term paper RESOURCE GUIDE
In October 1957 the Soviet Union launched Sputnik I , the first satellite to orbit the earth. The following month it launched into orbit the much larger Sputnik II , which carried a dog. Thanks to secret U-2 spy plane forays over the Soviet Union , President Eisenhower did not see this as a threat to American security, but others, who lacked his information, did. As a result, some congressmen and the general public assumed there was a dangerous ‘‘missile gap” favoring the Soviets. This fear led to the creation of the National Aeronautics and Space Administration (NASA); the National Defense Education Act to improve instruction in math, science, and foreign languages; and increased funding for the National Science Foundation. In January 1958 the United States put into space its first satellite, Explorer I .
Suggestions for Term Papers
1. Discuss public reaction to the launching of Sputnik I and Sputnik II .
2. Discuss how President Eisenhower responded to Sputnik .
3. Compare American and Soviet missile technology at the time of Sputnik .
4. Discuss the creation and purposes of the National Aeronautics and Space Administration.
5. Analyze the impact of the National Education Act on American education.
Suggested Sources : See entries 52 and 67 for related items.
The Cambridge Encyclopedia of Space . Michael Rycroft, ed. New York : Cambridge University Press, 1990. Informative reference source providing well-written and authoritative information on all aspects of space travel.
The Encyclopedia of U.S. Spacecraft . Bill Yenne. New York : Exeter/Simon&Schuster, 1985. Treats all U.S. manned and unmanned spacecraft that followed Sputnik up to the date of publication.
Hansen, James R. Spaceflight Revolution: NASA Langley Research Center from Sputnik to Apollo . Washington , DC : National Aeronautics and Space Administration, 1995. Detailed history of the research center that contributed so much to the U.S. space program.
Launius, Roger D. NASA: A History of the U.S. Civil Space Program . Malabar , FL : Krieger Publishing, 1994. Concise, interesting, and informative history of NASA from its creation to the present.
———. NASA and the Exploration of Space: With Works from the NASA Art Collection . New York : Stewart, Tabori&Chang, 1998. Recent comprehensive illustrated history of space flight.
———, and Howard E. McCurdy, eds. Spaceflight and the Myth of Presidential Leadership . Urbana : University of Illinois Press, 1997. Collection of essays by specialists examining the role of the presidency in the U.S. space program; begins with Eisenhower and his reluctance to enter the space race.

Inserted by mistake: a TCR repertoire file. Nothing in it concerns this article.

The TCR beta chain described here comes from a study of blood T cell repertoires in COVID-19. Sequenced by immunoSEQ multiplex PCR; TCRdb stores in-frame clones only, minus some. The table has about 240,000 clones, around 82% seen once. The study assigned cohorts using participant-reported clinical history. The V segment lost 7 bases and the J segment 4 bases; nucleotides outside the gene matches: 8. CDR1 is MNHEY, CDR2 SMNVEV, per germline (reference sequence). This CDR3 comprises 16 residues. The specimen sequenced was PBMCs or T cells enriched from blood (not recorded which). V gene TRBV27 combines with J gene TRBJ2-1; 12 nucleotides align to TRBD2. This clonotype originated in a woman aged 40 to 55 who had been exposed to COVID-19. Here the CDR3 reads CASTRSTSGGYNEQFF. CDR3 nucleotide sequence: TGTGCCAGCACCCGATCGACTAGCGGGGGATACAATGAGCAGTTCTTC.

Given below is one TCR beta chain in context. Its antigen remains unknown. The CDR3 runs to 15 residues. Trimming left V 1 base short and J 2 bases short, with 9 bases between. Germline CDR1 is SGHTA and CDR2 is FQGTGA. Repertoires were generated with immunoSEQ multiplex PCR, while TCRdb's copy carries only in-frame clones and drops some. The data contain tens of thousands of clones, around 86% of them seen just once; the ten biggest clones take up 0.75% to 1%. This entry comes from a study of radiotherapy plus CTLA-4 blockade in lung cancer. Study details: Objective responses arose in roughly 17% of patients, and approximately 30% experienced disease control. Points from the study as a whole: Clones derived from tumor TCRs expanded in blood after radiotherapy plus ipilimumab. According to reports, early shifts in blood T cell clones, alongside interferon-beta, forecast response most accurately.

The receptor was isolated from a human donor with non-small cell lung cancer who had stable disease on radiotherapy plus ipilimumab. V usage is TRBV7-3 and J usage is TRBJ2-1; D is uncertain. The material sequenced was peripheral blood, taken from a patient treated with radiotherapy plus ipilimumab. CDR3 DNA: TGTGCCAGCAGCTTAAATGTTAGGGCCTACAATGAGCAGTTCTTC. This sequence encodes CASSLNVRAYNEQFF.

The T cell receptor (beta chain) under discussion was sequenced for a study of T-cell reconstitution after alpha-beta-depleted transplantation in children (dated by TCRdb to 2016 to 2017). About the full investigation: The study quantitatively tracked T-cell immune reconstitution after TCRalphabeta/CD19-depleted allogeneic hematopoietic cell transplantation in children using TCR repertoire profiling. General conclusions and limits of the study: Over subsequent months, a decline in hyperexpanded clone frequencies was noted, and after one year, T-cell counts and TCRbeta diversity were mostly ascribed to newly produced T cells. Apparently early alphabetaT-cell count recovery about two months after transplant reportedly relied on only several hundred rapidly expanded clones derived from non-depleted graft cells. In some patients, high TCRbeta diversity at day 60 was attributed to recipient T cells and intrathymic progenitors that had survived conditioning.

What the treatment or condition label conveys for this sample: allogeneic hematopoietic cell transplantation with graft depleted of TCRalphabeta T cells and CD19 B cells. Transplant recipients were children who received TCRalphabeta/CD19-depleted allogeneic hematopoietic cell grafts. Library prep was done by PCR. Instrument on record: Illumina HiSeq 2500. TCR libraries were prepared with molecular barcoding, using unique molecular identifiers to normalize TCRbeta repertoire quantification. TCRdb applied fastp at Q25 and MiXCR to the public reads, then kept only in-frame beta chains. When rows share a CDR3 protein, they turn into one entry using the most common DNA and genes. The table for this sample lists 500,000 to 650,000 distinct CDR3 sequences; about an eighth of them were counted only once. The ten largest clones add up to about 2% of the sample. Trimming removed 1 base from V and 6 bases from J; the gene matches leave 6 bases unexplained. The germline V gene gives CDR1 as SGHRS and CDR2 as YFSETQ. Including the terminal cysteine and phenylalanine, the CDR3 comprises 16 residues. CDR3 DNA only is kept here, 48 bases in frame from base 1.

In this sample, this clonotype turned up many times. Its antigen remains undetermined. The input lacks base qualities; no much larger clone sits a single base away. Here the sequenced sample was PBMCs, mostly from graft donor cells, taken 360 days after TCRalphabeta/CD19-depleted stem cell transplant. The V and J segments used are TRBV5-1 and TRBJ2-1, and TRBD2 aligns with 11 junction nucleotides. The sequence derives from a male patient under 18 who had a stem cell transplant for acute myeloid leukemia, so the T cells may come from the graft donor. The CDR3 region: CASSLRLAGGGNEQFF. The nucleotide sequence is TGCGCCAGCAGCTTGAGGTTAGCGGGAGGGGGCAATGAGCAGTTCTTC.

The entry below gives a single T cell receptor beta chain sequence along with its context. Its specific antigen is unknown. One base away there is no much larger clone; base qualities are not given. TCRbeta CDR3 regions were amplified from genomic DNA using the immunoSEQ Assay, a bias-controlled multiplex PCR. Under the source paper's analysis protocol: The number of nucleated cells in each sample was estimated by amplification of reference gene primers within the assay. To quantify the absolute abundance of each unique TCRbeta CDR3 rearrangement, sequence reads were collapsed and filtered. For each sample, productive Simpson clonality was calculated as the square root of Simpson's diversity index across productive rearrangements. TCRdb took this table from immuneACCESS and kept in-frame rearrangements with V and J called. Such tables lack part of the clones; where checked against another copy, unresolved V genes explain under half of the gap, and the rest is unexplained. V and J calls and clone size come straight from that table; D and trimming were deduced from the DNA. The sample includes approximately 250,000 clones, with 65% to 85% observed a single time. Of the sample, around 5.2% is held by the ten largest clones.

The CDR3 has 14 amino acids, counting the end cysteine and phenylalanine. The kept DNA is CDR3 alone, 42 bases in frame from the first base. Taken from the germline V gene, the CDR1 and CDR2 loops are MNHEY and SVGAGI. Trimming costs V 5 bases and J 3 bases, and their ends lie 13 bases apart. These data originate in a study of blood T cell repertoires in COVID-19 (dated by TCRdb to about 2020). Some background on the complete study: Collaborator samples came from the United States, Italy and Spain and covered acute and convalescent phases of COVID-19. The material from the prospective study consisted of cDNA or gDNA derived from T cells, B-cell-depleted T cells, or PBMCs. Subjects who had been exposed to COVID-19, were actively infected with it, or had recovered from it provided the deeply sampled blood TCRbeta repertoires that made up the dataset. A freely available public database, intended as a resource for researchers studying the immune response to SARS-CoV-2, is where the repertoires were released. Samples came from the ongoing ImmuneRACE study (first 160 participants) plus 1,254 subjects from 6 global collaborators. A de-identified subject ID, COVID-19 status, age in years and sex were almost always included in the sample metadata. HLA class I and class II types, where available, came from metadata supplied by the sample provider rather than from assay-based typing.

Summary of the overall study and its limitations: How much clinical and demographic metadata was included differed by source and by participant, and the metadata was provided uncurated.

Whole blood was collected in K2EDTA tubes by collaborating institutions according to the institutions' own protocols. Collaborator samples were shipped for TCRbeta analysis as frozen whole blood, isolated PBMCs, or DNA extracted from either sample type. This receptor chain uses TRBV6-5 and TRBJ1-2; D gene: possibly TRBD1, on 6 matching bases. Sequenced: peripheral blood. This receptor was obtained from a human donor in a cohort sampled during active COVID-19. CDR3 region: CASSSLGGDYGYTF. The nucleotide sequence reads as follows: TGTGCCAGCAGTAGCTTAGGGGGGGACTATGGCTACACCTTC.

Spangenburg, Ray, and Diane Moser. Opening the Space Frontier .New York: Facts on File, 1989. Brief but comprehensive overview of the origins and developments of worldwide space flight from its visionary beginnings to the moon landings.
Bulkeley, Rip. The Sputniks Crisis and Early United States Space Policy: A Critique of the Historiography of Space . Bloomington : Indiana University Press, 1991. Examines the causes of what the author terms ‘‘stunning defeat” in the space race when Sputnik I and Sputnik II were launched.
Clowse, Barbara B. Brainpower for the Cold War: The Sputnik Crisis and the National Defense Education Act of 1958 . Westport , CT : Greenwood , 1981. Examines the impact of Sputnik in propelling support for the first piece of legislation to provide funds for higher education.
Divine, Robert A. The Sputnik Challenge . New York : Oxford University Press, 1993. Interesting and revealing account of the national hysteria over the launching of Sputnik ; Eisenhower was unable to quell the fears that resulted in numerous efforts to remedy the perceived missile gap.
Dow, Peter B. Schoolhouse Politics: Lessons for the Sputnik Era . Cambridge , MA : Harvard University Press, 1991. Well-written, seriously researched account of the emergence and ultimate decline of an innovative social science program of study in elementary education with its innovative techniques and emphasis on the scientific method; examines the economic and political controversies in this program founded by the National Science Foundation.
Gurney, Gene, and Clare Gurney. The Launching of Sputnik, October 4, 1957: The Space Age Begins . New York : Franklin Watts, 1975. Easy-to-read, concise account of events leading up to the launching of Sputnik and its impact.
McDougall, Walter A. The Heavens and the Earth . New York : Basic Books, 1985. Interesting account of the early development of the space program relating the major impact of Sputnik in setting government goals.
Glennan, Thomas K., and J. D. Hunley. The Birth of NASA: The Diary of T. Keith Glennan . Washington , DC : NASA History Office, National Aeronautics and Space Administration, 1993. Detailed personal account providing a thorough description of the creation of NASA.
Harford, James. Korolev: How One Man Masterminded the Soviet Drive to Beat America to the Moon . New York : Wiley, 1997. Detailed and revealing biography of S. P. Korolev, founder of the Soviet space program, who spearheaded the effort until his death at age fifty-nine in 1966.
The Class of the 20th Century: 1952–1961 . New York : A&E Home Video, 1991. Videocassette. One of six videos in the series examining events of the twentieth century up to 1990; the ‘‘1952–1961” coverage treats the race for space, among other important developments. 100 minutes each.
Eyewitness Encyclopedia of Space and the Universe . New York : DK Multimedia, 1996. CD-ROM. Excellent treatment of the space program; includes prints, sound, graphics, video, and animation.
WORLD WIDE WEB
‘‘The Beep Heard Round the World.” Scientific American: Explorations . October 1997. http://www.sciam.com/explorations/100697sputnik/hall1.html Good narratives on various aspects surrounding Sputnik with leads to additional pages as well as the NASA site commemorating the fortieth anniversary of the event.